WHY Would IRAN StriKe?
U.S. President Donald Trump abruptly canceled negotiations with the Taliban after it attacked American troops in Afghanistan. Why did Iran, seething under tightened U.S. sanctions, put its own negotiations at risk by provoking the United States? There are a few reasonable explanations to this question, which, ironically, seem to be in response to U.S. sanctions.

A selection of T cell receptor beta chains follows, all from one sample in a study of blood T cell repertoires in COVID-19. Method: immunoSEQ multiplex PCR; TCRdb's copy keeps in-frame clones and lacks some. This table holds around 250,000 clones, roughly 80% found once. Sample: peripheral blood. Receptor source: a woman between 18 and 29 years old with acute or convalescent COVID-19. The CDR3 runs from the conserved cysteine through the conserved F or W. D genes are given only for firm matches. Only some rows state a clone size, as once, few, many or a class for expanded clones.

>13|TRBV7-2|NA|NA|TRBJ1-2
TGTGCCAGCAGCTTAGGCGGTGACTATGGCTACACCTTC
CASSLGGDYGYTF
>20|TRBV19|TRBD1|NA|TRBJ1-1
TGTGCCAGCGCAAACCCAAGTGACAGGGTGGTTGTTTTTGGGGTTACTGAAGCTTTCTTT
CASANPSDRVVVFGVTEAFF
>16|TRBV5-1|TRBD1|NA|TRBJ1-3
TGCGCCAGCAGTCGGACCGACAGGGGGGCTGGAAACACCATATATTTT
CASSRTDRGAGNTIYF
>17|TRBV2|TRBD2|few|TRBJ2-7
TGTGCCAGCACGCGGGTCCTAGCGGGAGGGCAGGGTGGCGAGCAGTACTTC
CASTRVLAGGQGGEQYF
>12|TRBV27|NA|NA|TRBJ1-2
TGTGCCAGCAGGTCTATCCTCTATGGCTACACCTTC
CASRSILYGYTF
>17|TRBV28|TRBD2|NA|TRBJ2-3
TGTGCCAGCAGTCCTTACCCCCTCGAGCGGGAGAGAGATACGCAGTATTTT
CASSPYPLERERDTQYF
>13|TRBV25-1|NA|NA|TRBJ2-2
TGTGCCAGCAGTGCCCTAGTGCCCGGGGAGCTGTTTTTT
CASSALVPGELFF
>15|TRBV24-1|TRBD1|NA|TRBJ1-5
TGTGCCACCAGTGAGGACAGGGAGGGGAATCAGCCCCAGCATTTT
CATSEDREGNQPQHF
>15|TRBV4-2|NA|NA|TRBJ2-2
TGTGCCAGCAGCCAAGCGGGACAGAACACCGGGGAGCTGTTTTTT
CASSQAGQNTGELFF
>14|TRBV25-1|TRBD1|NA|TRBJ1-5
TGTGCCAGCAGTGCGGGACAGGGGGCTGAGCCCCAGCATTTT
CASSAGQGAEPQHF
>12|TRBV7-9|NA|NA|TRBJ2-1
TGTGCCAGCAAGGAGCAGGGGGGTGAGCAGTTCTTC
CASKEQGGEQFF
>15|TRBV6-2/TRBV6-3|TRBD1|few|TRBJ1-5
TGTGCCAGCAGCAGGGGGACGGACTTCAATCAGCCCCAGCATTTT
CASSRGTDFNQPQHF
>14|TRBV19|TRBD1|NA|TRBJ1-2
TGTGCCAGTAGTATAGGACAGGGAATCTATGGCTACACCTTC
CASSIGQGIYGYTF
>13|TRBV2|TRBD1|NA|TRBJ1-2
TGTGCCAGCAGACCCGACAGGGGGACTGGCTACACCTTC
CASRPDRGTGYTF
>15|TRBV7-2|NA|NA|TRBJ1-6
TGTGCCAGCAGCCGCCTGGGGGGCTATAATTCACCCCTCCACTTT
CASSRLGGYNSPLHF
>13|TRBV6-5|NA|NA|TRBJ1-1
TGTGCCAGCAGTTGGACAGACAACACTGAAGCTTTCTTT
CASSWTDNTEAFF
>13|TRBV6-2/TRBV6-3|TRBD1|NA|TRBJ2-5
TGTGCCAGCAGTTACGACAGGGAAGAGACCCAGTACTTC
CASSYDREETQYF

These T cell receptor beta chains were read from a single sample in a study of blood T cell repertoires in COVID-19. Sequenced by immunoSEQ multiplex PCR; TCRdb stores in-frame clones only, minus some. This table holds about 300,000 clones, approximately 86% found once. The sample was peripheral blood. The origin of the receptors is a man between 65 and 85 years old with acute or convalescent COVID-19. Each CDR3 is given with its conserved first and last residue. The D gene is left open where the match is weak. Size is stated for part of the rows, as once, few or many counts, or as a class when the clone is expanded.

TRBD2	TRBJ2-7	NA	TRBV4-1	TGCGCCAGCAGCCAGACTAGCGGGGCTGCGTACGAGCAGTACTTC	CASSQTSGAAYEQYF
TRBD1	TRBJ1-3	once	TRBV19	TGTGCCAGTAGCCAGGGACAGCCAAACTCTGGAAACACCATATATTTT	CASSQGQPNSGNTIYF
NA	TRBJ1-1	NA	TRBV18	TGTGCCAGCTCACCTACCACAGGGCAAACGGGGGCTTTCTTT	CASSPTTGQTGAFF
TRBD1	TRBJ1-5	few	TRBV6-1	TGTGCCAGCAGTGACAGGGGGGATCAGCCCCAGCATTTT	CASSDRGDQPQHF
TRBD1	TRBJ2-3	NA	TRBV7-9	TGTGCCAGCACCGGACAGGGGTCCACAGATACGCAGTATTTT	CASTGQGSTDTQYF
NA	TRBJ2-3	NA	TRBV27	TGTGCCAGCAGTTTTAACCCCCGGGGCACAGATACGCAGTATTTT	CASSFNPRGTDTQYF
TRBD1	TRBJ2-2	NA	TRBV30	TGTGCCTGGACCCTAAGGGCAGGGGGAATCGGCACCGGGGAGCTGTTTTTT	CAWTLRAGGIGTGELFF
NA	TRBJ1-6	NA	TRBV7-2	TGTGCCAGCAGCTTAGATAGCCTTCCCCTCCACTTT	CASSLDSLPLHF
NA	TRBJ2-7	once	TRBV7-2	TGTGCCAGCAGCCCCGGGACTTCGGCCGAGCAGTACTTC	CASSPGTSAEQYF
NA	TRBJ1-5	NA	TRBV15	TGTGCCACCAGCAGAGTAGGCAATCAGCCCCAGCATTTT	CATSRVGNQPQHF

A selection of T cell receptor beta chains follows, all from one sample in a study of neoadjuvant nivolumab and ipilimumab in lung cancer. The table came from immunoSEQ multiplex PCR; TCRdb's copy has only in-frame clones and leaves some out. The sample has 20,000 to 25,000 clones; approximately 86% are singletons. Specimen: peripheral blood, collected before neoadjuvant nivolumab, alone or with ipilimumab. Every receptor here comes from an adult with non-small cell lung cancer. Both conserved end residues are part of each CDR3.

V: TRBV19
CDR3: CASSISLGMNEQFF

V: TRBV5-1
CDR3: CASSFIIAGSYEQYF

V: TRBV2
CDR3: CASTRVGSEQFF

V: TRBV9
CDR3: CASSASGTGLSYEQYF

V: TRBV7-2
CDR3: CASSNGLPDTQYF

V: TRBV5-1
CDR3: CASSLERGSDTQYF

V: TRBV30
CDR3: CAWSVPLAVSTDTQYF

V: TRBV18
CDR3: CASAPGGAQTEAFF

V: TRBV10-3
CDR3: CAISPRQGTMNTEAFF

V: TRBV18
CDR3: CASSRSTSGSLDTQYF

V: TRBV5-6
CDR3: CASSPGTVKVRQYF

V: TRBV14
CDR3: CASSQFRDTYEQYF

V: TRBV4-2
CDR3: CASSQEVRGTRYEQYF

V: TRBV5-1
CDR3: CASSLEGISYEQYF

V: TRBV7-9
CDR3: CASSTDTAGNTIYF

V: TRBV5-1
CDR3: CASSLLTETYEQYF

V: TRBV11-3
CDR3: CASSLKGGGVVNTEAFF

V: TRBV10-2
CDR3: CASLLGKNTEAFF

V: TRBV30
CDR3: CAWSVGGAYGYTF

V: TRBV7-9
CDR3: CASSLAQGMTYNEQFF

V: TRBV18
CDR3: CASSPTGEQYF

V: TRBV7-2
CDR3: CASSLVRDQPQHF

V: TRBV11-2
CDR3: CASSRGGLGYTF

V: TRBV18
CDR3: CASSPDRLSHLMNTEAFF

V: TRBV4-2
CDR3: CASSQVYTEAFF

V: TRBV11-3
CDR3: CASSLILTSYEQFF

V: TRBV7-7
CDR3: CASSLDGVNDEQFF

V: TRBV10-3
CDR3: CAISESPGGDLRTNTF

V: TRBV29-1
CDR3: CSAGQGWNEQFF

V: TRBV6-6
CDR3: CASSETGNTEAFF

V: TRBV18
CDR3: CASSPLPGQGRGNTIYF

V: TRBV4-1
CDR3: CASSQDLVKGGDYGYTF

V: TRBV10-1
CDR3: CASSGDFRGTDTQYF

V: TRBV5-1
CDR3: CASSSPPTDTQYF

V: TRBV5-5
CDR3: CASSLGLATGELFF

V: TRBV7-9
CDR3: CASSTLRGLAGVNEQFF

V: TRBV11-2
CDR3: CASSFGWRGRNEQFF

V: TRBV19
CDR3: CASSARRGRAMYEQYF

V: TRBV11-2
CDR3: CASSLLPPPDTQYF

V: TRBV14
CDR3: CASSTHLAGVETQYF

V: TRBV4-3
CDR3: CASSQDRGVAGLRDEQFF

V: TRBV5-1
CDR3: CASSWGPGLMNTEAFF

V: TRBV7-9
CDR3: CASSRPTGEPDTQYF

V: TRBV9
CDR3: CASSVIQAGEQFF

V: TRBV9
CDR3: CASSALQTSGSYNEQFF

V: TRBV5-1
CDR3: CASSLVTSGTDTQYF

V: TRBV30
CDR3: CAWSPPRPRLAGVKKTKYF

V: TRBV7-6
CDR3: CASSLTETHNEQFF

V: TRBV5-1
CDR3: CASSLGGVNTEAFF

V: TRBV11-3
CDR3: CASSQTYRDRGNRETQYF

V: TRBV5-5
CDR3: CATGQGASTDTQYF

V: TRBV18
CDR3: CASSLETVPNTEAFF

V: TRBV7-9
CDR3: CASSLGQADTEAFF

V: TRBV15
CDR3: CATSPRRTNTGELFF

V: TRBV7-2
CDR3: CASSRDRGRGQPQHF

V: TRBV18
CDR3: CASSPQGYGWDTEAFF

After the United States withdrew from former-President Barack Obama's nuclear deal with Iran, the Trump administration sanctioned Iran, threatening to cripple their economy. With their commercial industries under attack, Iranian President Rouhani needed a show of strength utilizing their last available option: military force. And, there was no better nation to target than Saudi Arabia, the top oil exporter in the world. This move did two important things for Iran. Most importantly, it was a show of strength in a time when their nation seemed to be economically crumbling and playing defense. Furthermore, they exposed the volatility of the top oil exporting country in the world. After the attacks, the average increase in gas prices within the United States neared 15-20%. Under U.S. sanctions, Iranian oil may not be exported to other nations. Thus, when Iran conducted their drone strike, countries that imported oil from Saudi Arabia might be more inclined to switch to Iranian oil, both strengthening Iran's economy while indirectly protesting U.S. sanctions.